Sophomore slump? Not much slumps when you’ve got the energy of the five young Ohio headbangers who’ve banded together as Skeletonwitch. Breathing the Fire has just come out, and it’s got all the pummeling rhythms and rapid-fire, old-school-metal thrills of its great predecessor, Beyond the Permafrost … and more. The songs are all ridiculously tight. Twin guitar leads swirl through many of the best tracks like powerful contrails decorating the heavens, then give way to aggressive, lightning-quick riffing.
The new record was produced, recorded and mixed by Jack Endino, who was a fixture of the Seattle music scene even before he worked with Nirvana on Bleach. Skeletonwitch guitarist Scott Hedrick tells LEO by phone that the sessions for the second album were different for a number of reasons. First off, the band could take more time — three weeks, versus nine days for Permafrost.
“We recorded the drums in one studio and the guitars in another studio this time — both in Seattle, and both with Jack. One studio has a really big room he likes to use for drums — it gets a really good natural drum sound. And then get all the guitars and bass and vocals in one room in another, smaller studio that wasn’t as expensive.
“One of the cool things about Jack Endino is that he really, really gives a fuck about the bands that he’s working with — and the fact that his name’s on the record. There’s no lackeys (at the studio) … it’s just you and Jack for 12 hours. We’d be there until 2 or 2:30 (a.m.), and we’d come back the next day, and he’d say, ‘I couldn’t sleep, so I did a couple of rough mixes of your songs.’ It’s awesome how much he’s like this mad scientist at the studio.”
The band is ready to reproduce it all live (at Uncle Pleasant’s Sunday night, on just before Black Dahlia Murder). But is it difficult to sync up something like a dual lead in a complex bit of thrash when you’ve been on the road for weeks on end?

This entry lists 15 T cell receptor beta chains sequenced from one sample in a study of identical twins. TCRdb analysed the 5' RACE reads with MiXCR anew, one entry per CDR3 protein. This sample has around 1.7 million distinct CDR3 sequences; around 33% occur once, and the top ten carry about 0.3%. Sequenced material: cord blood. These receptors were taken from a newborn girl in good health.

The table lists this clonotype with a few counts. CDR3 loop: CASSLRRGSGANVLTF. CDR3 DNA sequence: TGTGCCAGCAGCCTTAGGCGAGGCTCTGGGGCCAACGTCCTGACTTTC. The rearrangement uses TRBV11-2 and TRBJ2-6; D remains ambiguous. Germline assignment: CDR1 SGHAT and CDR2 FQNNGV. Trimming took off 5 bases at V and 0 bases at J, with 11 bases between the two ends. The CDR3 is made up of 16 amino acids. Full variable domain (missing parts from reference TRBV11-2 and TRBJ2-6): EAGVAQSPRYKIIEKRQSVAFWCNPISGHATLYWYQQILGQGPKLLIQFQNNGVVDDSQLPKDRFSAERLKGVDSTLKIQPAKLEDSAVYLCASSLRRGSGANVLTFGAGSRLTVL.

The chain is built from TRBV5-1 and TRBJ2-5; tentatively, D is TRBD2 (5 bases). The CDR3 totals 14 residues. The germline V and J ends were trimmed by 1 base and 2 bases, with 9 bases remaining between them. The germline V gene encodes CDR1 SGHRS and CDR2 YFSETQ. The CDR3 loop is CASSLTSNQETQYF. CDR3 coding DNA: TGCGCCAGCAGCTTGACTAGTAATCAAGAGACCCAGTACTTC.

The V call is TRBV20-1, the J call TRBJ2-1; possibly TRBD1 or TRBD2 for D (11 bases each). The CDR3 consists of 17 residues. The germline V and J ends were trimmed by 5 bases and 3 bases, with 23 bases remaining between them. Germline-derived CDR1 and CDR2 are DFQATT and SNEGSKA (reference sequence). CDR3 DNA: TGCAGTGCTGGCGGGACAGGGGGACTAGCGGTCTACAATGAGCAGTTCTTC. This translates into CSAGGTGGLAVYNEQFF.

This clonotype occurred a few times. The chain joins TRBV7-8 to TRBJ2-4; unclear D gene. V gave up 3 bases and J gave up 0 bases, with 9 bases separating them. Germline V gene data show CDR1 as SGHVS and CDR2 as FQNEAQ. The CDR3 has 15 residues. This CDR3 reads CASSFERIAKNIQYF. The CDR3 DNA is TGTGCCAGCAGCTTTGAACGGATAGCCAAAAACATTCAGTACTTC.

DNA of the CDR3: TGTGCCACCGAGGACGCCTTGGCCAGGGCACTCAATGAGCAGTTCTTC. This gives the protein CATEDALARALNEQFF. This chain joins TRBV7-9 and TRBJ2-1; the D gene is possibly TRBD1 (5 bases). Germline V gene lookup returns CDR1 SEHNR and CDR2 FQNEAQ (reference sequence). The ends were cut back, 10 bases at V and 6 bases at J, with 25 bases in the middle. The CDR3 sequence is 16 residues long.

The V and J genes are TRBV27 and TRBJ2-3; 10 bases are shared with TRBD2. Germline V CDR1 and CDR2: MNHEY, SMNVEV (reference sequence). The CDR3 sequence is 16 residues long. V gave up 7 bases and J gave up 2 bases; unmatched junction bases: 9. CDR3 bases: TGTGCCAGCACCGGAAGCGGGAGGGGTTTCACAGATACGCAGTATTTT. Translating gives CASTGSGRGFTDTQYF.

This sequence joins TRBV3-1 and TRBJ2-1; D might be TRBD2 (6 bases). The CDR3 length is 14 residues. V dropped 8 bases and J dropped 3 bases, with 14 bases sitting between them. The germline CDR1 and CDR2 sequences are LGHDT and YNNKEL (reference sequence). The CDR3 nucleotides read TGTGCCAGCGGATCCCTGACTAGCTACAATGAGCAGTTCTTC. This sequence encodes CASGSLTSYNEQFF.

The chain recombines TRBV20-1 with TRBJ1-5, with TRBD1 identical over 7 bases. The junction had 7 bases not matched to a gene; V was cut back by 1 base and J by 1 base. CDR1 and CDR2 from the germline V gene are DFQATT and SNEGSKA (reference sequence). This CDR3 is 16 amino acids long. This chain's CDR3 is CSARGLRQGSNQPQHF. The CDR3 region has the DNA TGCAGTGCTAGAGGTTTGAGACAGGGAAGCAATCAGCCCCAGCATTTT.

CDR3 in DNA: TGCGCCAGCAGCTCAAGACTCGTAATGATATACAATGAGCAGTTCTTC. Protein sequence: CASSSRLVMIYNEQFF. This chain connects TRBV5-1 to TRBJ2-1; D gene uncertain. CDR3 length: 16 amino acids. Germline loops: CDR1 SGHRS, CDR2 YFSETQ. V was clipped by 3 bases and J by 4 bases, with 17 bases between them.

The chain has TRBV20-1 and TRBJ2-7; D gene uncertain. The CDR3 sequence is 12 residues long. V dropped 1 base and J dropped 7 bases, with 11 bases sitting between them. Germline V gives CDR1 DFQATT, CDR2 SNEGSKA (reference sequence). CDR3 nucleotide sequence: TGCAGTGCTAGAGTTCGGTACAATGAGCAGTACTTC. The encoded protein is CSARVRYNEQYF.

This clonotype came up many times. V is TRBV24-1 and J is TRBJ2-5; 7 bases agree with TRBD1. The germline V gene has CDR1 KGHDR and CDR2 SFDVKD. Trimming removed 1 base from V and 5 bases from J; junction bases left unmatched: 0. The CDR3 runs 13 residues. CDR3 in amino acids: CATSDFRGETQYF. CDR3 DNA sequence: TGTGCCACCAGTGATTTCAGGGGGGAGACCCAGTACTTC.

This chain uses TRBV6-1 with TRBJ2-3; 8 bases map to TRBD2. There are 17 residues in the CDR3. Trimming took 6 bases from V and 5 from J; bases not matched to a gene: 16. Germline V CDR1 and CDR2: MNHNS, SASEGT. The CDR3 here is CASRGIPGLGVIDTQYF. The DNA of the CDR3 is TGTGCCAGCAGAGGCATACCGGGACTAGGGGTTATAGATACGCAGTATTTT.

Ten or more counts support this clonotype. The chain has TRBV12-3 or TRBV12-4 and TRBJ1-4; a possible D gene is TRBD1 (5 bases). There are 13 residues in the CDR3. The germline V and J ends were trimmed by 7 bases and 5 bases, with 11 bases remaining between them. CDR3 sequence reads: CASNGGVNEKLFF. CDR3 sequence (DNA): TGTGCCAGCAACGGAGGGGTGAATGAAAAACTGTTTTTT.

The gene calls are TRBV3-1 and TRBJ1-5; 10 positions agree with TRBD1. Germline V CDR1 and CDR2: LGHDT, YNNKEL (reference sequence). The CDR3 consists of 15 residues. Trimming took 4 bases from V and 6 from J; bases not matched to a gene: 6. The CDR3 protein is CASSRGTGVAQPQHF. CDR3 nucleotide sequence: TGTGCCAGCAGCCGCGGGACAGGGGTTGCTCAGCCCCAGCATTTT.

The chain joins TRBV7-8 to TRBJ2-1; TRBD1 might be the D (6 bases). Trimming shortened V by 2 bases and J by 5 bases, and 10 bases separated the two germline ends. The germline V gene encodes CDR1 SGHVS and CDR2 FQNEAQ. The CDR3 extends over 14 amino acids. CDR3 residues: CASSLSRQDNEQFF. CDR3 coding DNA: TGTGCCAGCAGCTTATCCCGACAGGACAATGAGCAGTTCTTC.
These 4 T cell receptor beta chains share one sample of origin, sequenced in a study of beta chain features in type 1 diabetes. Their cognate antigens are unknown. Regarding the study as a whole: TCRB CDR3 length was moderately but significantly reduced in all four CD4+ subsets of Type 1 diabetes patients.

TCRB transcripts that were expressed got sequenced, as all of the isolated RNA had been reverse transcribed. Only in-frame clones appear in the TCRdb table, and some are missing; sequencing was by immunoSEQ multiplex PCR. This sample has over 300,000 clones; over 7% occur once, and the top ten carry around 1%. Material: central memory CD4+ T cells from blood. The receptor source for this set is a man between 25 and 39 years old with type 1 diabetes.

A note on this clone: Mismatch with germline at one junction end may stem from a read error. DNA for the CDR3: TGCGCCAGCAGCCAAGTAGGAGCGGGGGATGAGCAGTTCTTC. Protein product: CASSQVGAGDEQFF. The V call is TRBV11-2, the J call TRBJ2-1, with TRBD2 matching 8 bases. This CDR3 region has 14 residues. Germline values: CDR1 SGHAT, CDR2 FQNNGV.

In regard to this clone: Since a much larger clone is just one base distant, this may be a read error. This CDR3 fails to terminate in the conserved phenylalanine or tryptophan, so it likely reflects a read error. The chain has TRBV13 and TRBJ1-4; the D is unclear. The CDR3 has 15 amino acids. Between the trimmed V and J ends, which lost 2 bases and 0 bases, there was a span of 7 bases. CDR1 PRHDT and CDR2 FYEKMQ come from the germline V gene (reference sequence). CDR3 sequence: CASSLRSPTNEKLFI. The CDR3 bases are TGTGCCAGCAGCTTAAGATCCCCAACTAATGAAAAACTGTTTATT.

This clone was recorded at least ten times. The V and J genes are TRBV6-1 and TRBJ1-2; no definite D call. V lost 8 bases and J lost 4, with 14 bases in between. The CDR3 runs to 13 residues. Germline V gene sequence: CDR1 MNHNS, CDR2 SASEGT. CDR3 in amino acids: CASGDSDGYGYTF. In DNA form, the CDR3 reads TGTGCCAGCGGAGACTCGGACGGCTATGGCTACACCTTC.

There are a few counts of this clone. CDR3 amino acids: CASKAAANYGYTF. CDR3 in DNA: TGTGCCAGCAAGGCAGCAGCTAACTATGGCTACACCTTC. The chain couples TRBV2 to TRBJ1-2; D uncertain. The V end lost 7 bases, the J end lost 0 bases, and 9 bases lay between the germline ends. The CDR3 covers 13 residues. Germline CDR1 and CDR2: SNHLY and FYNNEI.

“It takes a lot to fluster us,” Hedrick says. “You may be able to find us extremely hungover from the day before, but when we’re getting ready to get on stage and we’re warming up and the crowd’s out there … you get excited and you can do almost anything for the duration of the set. You may collapse afterwards, but adrenaline and the proper beer buzz helps us (on stage). We do run a pretty tight ship, but then we grip it and rip it and don’t think about it.”
Hedrick has a journalism degree, but when asked about his dream interviews, they’re all deceased; is this what happens when you run through an hour or so of songs about netherworld night after night? He’s a major fan of Judas Priest, especially for how they evolved over the years (“started out more rock ’n’ roll, and ended up with modern metal”). The late ’70s and ’80s musical timeframe must be a preference among the members of Skeletonwitch, but it definitely doesn’t define them.
Each song is the product of the full band with everyone contributing. Yet there’s never one of these five-headed creations that drags. Heck, on Breathing the Fire, there’s no track that reaches the 3:45 mark! Hedrick gives the credit to guitarist Nate Garnette, whose demo tapes are the seeds by which the band grows its doomy and imaginative mini-epics. “The way Nate writes … love ’em and leave ’em … get-in and get-out. We write more in a linear fashion than verse-chorus-verse-chorus. A song might start out with a solo, or not really have one.” And if you’re not so dogmatic that you need choruses or consistent song structures, then you’re in just the right place with Skeletonwitch.
The Black Dahlia Murder
w/ Skeletonwitch, Toxic Holocaust & Trap Them
Sunday, Nov. 8
2126 S. Preston St.
$15; 7 p.m., all ages